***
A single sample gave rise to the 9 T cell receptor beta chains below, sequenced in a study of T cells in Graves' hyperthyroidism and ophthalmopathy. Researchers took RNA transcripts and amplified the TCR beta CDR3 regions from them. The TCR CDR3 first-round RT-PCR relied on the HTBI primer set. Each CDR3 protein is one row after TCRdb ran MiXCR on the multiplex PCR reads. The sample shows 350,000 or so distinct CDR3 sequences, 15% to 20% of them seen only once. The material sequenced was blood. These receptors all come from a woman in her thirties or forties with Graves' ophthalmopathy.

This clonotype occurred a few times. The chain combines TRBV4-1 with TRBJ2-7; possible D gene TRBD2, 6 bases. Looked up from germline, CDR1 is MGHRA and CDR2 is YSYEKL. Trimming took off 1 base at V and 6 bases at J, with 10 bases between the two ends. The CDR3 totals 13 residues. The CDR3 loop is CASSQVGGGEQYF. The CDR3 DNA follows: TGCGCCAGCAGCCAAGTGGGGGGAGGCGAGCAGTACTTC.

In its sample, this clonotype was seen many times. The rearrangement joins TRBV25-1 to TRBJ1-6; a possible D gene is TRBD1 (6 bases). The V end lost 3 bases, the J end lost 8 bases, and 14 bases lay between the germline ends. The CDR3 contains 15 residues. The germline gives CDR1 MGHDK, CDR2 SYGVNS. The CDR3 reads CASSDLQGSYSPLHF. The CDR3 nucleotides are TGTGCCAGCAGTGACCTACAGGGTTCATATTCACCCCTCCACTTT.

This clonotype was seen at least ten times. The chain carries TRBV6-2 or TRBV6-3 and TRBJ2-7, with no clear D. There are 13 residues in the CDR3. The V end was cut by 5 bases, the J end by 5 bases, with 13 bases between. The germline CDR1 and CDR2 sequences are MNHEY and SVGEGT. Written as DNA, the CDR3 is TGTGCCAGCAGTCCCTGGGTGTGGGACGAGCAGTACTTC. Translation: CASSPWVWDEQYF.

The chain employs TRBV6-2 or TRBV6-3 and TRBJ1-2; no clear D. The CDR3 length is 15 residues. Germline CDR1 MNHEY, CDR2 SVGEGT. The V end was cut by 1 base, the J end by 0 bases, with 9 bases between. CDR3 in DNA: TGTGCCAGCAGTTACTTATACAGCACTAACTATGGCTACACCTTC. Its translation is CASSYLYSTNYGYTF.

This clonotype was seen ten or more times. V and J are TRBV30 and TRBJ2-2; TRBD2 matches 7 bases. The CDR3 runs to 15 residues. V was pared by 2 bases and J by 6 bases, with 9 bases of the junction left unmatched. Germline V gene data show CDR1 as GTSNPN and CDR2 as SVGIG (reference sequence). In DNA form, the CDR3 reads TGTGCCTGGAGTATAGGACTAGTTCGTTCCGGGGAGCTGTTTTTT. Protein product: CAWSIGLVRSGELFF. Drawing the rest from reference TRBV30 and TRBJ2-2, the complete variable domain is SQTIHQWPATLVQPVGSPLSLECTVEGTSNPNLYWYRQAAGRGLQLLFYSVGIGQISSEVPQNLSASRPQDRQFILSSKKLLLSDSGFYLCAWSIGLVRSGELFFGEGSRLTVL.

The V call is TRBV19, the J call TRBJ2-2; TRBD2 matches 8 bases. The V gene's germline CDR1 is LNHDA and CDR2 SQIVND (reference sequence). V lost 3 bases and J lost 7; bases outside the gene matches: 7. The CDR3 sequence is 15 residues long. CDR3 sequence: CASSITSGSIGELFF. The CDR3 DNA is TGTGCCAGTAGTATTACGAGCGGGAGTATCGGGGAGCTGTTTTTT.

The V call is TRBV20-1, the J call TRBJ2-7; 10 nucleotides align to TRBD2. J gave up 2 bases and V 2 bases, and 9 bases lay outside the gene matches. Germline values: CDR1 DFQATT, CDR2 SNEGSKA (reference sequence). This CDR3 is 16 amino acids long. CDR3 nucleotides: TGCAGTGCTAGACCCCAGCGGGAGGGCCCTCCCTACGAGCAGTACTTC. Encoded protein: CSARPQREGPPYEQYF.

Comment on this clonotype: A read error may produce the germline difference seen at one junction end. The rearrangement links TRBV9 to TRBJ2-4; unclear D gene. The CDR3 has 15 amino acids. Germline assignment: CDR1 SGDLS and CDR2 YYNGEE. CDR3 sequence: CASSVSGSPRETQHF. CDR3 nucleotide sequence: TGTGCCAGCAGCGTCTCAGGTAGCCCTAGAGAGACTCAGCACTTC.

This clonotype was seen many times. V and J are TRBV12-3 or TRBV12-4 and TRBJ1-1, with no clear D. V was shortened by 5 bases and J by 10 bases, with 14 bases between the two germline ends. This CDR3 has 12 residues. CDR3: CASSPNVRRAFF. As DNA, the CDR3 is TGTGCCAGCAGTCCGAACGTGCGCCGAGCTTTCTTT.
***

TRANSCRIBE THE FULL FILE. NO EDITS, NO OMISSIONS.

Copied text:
A single sample gave rise to the 9 T cell receptor beta chains below, sequenced in a study of T cells in Graves' hyperthyroidism and ophthalmopathy. Researchers took RNA transcripts and amplified the TCR beta CDR3 regions from them. The TCR CDR3 first-round RT-PCR relied on the HTBI primer set. Each CDR3 protein is one row after TCRdb ran MiXCR on the multiplex PCR reads. The sample shows 350,000 or so distinct CDR3 sequences, 15% to 20% of them seen only once. The material sequenced was blood. These receptors all come from a woman in her thirties or forties with Graves' ophthalmopathy.

This clonotype occurred a few times. The chain combines TRBV4-1 with TRBJ2-7; possible D gene TRBD2, 6 bases. Looked up from germline, CDR1 is MGHRA and CDR2 is YSYEKL. Trimming took off 1 base at V and 6 bases at J, with 10 bases between the two ends. The CDR3 totals 13 residues. The CDR3 loop is CASSQVGGGEQYF. The CDR3 DNA follows: TGCGCCAGCAGCCAAGTGGGGGGAGGCGAGCAGTACTTC.

In its sample, this clonotype was seen many times. The rearrangement joins TRBV25-1 to TRBJ1-6; a possible D gene is TRBD1 (6 bases). The V end lost 3 bases, the J end lost 8 bases, and 14 bases lay between the germline ends. The CDR3 contains 15 residues. The germline gives CDR1 MGHDK, CDR2 SYGVNS. The CDR3 reads CASSDLQGSYSPLHF. The CDR3 nucleotides are TGTGCCAGCAGTGACCTACAGGGTTCATATTCACCCCTCCACTTT.

This clonotype was seen at least ten times. The chain carries TRBV6-2 or TRBV6-3 and TRBJ2-7, with no clear D. There are 13 residues in the CDR3. The V end was cut by 5 bases, the J end by 5 bases, with 13 bases between. The germline CDR1 and CDR2 sequences are MNHEY and SVGEGT. Written as DNA, the CDR3 is TGTGCCAGCAGTCCCTGGGTGTGGGACGAGCAGTACTTC. Translation: CASSPWVWDEQYF.

The chain employs TRBV6-2 or TRBV6-3 and TRBJ1-2; no clear D. The CDR3 length is 15 residues. Germline CDR1 MNHEY, CDR2 SVGEGT. The V end was cut by 1 base, the J end by 0 bases, with 9 bases between. CDR3 in DNA: TGTGCCAGCAGTTACTTATACAGCACTAACTATGGCTACACCTTC. Its translation is CASSYLYSTNYGYTF.

This clonotype was seen ten or more times. V and J are TRBV30 and TRBJ2-2; TRBD2 matches 7 bases. The CDR3 runs to 15 residues. V was pared by 2 bases and J by 6 bases, with 9 bases of the junction left unmatched. Germline V gene data show CDR1 as GTSNPN and CDR2 as SVGIG (reference sequence). In DNA form, the CDR3 reads TGTGCCTGGAGTATAGGACTAGTTCGTTCCGGGGAGCTGTTTTTT. Protein product: CAWSIGLVRSGELFF. Drawing the rest from reference TRBV30 and TRBJ2-2, the complete variable domain is SQTIHQWPATLVQPVGSPLSLECTVEGTSNPNLYWYRQAAGRGLQLLFYSVGIGQISSEVPQNLSASRPQDRQFILSSKKLLLSDSGFYLCAWSIGLVRSGELFFGEGSRLTVL.

The V call is TRBV19, the J call TRBJ2-2; TRBD2 matches 8 bases. The V gene's germline CDR1 is LNHDA and CDR2 SQIVND (reference sequence). V lost 3 bases and J lost 7; bases outside the gene matches: 7. The CDR3 sequence is 15 residues long. CDR3 sequence: CASSITSGSIGELFF. The CDR3 DNA is TGTGCCAGTAGTATTACGAGCGGGAGTATCGGGGAGCTGTTTTTT.

The V call is TRBV20-1, the J call TRBJ2-7; 10 nucleotides align to TRBD2. J gave up 2 bases and V 2 bases, and 9 bases lay outside the gene matches. Germline values: CDR1 DFQATT, CDR2 SNEGSKA (reference sequence). This CDR3 is 16 amino acids long. CDR3 nucleotides: TGCAGTGCTAGACCCCAGCGGGAGGGCCCTCCCTACGAGCAGTACTTC. Encoded protein: CSARPQREGPPYEQYF.

Comment on this clonotype: A read error may produce the germline difference seen at one junction end. The rearrangement links TRBV9 to TRBJ2-4; unclear D gene. The CDR3 has 15 amino acids. Germline assignment: CDR1 SGDLS and CDR2 YYNGEE. CDR3 sequence: CASSVSGSPRETQHF. CDR3 nucleotide sequence: TGTGCCAGCAGCGTCTCAGGTAGCCCTAGAGAGACTCAGCACTTC.

This clonotype was seen many times. V and J are TRBV12-3 or TRBV12-4 and TRBJ1-1, with no clear D. V was shortened by 5 bases and J by 10 bases, with 14 bases between the two germline ends. This CDR3 has 12 residues. CDR3: CASSPNVRRAFF. As DNA, the CDR3 is TGTGCCAGCAGTCCGAACGTGCGCCGAGCTTTCTTT.